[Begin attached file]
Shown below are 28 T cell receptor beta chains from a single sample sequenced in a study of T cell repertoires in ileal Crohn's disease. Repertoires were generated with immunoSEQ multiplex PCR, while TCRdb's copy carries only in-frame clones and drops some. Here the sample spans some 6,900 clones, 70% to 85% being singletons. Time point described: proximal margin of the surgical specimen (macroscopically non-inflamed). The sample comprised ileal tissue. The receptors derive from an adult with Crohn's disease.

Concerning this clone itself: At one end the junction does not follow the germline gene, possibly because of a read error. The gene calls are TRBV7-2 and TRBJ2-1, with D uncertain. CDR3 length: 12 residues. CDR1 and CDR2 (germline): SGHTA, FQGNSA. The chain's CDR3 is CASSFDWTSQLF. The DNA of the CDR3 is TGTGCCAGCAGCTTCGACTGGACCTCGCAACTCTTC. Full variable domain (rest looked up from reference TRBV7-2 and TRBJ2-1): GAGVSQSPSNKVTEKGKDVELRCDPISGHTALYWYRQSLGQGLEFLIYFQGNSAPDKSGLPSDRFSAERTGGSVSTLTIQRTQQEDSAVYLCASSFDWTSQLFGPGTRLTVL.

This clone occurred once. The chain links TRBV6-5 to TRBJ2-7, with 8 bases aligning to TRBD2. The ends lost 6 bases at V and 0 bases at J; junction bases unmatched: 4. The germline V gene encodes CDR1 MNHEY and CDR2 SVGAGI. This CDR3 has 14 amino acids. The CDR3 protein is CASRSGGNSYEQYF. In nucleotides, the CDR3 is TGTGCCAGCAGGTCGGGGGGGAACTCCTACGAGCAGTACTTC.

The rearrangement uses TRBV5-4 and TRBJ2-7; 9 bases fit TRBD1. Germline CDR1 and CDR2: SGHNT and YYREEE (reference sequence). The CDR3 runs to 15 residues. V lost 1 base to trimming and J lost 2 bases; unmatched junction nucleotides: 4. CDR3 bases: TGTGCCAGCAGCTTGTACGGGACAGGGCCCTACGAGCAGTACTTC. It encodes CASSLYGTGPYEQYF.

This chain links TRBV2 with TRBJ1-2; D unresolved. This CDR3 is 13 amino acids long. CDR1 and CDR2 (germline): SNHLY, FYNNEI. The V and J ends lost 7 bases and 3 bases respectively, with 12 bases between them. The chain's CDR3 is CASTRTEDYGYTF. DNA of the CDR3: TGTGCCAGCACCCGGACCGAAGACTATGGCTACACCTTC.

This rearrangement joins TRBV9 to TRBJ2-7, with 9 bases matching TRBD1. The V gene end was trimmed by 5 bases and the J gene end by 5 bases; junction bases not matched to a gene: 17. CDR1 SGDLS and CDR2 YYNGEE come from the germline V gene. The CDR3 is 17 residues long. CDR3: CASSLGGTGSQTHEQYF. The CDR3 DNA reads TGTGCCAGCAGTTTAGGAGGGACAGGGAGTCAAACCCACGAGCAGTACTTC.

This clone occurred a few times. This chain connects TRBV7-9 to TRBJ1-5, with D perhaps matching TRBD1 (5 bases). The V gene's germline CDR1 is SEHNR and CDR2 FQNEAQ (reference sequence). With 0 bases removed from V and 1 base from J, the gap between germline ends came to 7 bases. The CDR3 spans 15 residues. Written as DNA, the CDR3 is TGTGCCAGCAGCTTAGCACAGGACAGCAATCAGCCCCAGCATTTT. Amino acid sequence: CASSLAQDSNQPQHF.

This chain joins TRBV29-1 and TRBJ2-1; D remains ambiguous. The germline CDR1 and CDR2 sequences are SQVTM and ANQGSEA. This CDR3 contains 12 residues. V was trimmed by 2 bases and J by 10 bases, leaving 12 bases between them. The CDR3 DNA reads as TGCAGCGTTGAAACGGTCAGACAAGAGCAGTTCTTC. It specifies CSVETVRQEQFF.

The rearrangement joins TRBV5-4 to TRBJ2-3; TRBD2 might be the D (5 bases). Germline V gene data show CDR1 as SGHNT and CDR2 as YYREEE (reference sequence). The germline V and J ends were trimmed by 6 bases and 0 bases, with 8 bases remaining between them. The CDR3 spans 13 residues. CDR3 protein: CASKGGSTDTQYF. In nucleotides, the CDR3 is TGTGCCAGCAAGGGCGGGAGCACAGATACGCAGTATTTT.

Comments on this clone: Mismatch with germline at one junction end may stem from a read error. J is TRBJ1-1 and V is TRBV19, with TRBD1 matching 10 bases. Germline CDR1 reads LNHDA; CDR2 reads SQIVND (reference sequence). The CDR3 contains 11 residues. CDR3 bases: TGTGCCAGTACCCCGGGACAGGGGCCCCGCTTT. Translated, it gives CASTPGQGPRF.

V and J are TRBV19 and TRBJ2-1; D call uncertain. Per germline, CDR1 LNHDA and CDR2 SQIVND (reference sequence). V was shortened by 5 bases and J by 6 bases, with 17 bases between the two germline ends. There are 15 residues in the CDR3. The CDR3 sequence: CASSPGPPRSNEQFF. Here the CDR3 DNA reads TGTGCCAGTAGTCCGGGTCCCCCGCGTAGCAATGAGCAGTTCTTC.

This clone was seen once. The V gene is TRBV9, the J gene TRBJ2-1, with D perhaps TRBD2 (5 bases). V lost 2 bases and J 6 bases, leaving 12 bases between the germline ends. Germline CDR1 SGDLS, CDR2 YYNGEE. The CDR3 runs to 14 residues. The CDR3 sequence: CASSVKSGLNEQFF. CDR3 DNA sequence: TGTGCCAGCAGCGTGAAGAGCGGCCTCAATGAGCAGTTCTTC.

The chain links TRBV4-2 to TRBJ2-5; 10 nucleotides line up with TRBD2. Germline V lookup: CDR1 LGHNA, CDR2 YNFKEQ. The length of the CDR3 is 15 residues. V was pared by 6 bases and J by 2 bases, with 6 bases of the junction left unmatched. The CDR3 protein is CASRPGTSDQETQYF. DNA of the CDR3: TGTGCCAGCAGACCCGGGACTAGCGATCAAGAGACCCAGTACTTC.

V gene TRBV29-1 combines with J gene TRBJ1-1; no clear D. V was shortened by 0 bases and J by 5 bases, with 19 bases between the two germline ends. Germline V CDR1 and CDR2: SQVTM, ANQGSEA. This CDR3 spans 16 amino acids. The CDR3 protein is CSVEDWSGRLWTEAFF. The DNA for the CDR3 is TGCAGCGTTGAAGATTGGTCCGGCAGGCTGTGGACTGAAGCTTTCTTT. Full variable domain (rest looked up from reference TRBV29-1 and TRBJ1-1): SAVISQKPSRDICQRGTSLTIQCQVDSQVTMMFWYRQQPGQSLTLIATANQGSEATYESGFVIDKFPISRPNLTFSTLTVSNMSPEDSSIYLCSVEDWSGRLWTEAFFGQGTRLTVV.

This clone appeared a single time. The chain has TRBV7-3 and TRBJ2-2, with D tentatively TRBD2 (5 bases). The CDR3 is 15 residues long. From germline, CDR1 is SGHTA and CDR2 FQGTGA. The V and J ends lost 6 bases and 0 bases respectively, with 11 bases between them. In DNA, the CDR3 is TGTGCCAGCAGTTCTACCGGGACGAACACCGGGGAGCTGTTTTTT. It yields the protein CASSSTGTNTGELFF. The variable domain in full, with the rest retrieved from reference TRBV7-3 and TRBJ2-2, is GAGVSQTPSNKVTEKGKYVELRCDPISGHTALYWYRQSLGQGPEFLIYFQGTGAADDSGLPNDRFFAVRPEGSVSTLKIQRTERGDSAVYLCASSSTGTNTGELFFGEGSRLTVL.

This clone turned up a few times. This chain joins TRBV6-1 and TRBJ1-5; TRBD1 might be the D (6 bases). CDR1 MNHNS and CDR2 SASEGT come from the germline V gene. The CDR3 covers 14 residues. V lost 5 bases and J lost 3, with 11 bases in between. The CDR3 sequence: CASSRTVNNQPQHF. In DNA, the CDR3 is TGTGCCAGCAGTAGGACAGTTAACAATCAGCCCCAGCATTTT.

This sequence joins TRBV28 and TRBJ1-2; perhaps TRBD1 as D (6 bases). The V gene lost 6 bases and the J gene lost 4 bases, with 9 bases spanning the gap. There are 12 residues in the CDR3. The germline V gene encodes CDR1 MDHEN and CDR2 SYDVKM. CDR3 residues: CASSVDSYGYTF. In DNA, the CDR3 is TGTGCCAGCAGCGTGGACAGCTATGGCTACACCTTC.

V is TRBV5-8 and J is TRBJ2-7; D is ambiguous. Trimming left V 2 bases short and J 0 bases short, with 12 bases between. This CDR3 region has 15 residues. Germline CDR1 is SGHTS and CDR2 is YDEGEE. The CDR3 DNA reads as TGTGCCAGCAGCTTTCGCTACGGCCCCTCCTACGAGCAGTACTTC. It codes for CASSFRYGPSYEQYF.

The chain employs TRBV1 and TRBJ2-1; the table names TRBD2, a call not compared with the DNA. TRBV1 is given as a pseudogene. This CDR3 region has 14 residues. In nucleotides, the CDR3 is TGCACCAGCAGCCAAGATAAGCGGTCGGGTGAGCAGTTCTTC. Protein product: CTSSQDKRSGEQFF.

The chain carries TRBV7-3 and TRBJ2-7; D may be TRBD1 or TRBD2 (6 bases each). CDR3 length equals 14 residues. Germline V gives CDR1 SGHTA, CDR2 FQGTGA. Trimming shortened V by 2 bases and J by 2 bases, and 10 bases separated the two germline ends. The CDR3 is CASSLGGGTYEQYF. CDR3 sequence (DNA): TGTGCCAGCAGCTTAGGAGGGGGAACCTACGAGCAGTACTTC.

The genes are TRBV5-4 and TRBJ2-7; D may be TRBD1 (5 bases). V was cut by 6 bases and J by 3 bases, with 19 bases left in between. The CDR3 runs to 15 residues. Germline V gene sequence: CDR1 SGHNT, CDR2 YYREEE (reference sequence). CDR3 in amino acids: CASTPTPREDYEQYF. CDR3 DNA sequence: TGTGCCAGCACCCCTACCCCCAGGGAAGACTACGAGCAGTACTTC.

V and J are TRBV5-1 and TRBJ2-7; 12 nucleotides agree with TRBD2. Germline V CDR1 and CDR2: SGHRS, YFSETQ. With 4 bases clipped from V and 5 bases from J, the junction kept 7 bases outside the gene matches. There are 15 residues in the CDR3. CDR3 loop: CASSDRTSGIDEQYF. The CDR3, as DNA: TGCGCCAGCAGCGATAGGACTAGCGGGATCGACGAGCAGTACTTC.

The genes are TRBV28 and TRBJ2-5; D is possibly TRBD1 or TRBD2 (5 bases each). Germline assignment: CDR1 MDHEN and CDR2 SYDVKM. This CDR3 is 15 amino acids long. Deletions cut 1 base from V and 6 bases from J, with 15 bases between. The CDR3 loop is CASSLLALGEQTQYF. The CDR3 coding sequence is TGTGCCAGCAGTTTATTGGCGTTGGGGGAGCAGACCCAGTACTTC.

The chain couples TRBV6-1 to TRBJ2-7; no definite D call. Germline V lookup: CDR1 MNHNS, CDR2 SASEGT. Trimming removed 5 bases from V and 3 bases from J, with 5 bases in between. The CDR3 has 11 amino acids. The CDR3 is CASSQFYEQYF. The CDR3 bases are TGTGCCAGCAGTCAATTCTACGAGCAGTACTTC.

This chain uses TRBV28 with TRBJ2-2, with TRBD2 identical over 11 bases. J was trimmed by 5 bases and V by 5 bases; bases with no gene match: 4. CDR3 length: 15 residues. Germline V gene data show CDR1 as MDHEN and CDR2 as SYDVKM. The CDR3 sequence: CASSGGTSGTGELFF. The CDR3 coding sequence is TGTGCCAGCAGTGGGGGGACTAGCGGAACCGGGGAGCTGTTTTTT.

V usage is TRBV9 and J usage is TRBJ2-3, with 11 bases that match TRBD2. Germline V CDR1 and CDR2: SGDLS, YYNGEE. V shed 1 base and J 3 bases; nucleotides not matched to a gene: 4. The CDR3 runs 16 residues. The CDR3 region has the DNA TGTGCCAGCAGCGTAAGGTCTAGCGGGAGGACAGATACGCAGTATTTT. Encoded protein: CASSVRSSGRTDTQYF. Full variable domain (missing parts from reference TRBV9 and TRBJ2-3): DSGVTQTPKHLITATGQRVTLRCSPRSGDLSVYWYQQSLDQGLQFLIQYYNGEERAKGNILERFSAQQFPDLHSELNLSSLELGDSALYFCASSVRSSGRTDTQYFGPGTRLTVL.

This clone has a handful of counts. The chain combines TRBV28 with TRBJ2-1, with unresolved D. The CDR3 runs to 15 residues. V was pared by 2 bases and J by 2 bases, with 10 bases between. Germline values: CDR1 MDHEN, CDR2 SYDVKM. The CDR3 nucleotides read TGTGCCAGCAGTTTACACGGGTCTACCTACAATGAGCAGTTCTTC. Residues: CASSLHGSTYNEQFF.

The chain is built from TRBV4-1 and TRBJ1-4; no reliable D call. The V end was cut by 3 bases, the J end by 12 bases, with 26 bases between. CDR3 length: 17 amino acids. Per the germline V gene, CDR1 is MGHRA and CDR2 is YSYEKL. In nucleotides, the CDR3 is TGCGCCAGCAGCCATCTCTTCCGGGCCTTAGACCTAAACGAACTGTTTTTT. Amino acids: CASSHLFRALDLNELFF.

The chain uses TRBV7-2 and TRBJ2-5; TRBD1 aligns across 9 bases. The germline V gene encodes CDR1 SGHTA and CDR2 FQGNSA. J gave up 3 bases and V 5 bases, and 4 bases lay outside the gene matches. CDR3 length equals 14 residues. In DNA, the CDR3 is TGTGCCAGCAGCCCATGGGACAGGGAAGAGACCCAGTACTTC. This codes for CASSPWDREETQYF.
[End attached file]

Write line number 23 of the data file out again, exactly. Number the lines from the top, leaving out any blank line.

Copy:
The genes are TRBV28 and TRBJ2-5; D is possibly TRBD1 or TRBD2 (5 bases each). Germline assignment: CDR1 MDHEN and CDR2 SYDVKM. This CDR3 is 15 amino acids long. Deletions cut 1 base from V and 6 bases from J, with 15 bases between. The CDR3 loop is CASSLLALGEQTQYF. The CDR3 coding sequence is TGTGCCAGCAGTTTATTGGCGTTGGGGGAGCAGACCCAGTACTTC.